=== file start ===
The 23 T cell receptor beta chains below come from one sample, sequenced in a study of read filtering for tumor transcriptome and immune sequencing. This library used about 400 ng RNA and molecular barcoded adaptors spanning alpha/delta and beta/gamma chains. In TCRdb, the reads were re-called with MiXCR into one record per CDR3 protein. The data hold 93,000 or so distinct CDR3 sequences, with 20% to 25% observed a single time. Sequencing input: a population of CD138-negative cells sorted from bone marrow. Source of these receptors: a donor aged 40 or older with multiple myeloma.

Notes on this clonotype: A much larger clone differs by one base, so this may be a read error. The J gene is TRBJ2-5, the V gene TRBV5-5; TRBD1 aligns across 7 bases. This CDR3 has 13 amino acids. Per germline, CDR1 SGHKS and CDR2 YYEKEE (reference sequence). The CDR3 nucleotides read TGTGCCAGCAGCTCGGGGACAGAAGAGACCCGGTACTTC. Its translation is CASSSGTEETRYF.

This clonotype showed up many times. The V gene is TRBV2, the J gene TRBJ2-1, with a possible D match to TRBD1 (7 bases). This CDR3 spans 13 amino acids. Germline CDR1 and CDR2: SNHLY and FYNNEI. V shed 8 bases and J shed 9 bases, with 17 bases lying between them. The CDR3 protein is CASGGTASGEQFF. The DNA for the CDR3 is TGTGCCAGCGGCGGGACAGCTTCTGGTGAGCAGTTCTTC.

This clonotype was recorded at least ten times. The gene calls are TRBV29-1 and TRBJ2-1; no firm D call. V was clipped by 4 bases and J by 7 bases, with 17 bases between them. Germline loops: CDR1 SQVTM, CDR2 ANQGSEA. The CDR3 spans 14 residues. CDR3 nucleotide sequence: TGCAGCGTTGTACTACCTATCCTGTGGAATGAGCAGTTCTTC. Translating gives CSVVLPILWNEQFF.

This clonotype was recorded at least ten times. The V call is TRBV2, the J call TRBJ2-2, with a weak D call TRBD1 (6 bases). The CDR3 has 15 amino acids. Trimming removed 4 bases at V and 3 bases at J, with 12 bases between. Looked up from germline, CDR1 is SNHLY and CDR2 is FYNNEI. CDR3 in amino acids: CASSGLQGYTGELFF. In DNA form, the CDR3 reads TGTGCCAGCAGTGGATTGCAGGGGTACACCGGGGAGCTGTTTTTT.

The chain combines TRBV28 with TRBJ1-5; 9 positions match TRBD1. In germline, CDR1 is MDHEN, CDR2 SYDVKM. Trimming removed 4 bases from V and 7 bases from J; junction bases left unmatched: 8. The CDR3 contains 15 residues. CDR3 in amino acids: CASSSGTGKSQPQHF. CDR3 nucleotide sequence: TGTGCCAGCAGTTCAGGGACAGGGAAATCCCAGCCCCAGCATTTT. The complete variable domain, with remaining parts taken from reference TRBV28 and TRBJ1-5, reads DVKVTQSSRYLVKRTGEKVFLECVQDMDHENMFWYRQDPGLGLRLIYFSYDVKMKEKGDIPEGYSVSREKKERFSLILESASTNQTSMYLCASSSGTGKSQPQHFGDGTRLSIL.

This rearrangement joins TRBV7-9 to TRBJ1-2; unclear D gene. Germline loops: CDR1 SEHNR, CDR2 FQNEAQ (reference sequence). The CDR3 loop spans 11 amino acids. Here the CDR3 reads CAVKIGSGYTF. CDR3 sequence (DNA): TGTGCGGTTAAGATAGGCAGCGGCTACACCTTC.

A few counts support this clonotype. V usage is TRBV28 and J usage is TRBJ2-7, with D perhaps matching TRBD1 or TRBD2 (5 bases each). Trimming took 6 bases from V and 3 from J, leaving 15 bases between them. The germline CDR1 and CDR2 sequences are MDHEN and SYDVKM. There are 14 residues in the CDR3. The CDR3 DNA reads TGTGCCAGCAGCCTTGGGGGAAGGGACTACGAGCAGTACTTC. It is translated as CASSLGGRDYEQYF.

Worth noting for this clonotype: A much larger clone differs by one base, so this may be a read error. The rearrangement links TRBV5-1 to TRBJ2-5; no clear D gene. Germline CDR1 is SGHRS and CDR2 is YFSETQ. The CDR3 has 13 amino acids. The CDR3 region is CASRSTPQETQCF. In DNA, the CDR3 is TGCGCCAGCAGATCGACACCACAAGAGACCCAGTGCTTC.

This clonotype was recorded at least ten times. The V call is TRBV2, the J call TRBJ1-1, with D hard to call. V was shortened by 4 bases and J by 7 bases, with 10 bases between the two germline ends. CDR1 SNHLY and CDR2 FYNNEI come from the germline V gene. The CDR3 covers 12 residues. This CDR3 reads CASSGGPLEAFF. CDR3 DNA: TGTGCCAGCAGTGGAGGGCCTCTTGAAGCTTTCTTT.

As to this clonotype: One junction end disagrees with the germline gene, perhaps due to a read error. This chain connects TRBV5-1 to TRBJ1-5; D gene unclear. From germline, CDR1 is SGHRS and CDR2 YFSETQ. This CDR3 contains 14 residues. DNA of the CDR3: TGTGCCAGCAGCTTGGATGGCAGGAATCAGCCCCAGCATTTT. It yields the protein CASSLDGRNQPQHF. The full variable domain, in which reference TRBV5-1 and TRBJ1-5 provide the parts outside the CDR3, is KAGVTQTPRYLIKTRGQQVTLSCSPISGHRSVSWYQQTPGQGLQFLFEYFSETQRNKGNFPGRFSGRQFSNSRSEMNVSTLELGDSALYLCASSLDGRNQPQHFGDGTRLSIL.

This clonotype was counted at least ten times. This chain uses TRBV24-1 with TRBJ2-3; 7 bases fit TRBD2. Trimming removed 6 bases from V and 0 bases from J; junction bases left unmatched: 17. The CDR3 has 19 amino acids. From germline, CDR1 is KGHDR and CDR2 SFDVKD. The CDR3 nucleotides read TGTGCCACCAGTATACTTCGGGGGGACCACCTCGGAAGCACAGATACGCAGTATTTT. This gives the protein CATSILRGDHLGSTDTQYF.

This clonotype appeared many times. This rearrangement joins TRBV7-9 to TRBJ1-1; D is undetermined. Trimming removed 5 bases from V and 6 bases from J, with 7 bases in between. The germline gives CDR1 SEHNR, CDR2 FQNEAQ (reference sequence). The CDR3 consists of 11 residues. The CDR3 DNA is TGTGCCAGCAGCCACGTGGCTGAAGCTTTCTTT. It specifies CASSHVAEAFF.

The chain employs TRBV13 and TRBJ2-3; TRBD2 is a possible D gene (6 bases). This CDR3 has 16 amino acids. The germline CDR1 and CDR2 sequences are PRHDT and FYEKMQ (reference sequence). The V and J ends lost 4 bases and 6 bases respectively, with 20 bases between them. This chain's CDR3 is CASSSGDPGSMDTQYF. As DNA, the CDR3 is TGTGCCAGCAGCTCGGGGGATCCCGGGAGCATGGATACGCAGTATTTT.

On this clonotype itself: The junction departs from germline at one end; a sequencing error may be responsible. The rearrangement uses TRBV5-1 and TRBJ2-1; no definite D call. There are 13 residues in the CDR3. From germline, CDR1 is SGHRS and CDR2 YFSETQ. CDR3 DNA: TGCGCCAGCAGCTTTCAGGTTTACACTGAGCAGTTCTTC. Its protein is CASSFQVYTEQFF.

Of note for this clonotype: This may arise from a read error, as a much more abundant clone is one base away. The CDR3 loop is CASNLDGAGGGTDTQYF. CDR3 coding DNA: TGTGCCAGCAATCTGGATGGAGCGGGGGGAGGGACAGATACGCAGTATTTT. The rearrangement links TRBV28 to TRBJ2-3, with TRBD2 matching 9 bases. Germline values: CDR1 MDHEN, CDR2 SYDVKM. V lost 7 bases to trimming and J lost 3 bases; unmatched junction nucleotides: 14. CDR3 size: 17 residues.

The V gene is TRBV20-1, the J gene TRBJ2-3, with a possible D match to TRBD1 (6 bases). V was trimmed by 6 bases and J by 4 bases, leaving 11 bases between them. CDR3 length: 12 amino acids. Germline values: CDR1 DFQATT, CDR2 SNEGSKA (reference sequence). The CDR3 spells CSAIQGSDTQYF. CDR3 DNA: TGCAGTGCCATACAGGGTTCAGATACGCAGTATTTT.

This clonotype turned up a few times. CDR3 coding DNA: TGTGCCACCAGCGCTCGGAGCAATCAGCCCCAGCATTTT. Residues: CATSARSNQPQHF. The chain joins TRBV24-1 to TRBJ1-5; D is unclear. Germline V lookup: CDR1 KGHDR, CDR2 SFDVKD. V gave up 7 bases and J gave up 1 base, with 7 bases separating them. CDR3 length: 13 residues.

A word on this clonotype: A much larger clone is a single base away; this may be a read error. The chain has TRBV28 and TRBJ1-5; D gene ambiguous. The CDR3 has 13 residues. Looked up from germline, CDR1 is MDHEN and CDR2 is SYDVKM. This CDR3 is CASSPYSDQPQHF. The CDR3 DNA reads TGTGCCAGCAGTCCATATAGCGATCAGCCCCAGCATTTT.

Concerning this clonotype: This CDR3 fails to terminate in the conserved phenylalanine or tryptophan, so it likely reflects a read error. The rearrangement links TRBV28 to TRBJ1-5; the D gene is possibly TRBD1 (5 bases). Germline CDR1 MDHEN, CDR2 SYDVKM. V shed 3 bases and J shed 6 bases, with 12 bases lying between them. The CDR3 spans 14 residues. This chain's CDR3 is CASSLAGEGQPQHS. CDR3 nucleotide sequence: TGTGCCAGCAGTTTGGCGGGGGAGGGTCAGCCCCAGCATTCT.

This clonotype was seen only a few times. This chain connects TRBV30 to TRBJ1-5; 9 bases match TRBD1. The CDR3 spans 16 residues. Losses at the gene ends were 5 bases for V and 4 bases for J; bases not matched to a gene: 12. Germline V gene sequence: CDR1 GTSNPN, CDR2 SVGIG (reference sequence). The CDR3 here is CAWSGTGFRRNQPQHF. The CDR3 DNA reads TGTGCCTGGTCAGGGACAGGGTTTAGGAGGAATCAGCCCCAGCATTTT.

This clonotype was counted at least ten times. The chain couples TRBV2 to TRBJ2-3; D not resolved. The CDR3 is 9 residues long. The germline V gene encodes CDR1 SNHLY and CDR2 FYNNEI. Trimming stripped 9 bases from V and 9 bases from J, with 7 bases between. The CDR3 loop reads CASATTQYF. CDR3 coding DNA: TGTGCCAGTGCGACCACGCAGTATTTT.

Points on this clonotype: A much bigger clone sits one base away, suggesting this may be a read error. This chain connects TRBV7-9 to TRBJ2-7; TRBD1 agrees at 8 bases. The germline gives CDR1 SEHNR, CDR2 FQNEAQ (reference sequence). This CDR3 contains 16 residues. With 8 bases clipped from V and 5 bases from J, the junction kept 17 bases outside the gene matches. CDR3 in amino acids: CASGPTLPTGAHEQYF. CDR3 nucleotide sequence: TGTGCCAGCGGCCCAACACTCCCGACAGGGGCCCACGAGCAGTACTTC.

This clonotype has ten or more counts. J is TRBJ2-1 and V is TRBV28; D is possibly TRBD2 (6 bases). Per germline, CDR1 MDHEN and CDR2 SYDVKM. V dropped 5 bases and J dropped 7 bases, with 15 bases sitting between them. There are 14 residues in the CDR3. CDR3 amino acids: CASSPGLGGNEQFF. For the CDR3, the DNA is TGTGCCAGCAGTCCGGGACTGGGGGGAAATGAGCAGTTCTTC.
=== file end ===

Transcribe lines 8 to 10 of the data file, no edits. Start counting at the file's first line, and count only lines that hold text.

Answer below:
A few counts support this clonotype. V usage is TRBV28 and J usage is TRBJ2-7, with D perhaps matching TRBD1 or TRBD2 (5 bases each). Trimming took 6 bases from V and 3 from J, leaving 15 bases between them. The germline CDR1 and CDR2 sequences are MDHEN and SYDVKM. There are 14 residues in the CDR3. The CDR3 DNA reads TGTGCCAGCAGCCTTGGGGGAAGGGACTACGAGCAGTACTTC. It is translated as CASSLGGRDYEQYF.

Worth noting for this clonotype: A much larger clone differs by one base, so this may be a read error. The rearrangement links TRBV5-1 to TRBJ2-5; no clear D gene. Germline CDR1 is SGHRS and CDR2 is YFSETQ. The CDR3 has 13 amino acids. The CDR3 region is CASRSTPQETQCF. In DNA, the CDR3 is TGCGCCAGCAGATCGACACCACAAGAGACCCAGTGCTTC.

This clonotype was recorded at least ten times. The V call is TRBV2, the J call TRBJ1-1, with D hard to call. V was shortened by 4 bases and J by 7 bases, with 10 bases between the two germline ends. CDR1 SNHLY and CDR2 FYNNEI come from the germline V gene. The CDR3 covers 12 residues. This CDR3 reads CASSGGPLEAFF. CDR3 DNA: TGTGCCAGCAGTGGAGGGCCTCTTGAAGCTTTCTTT.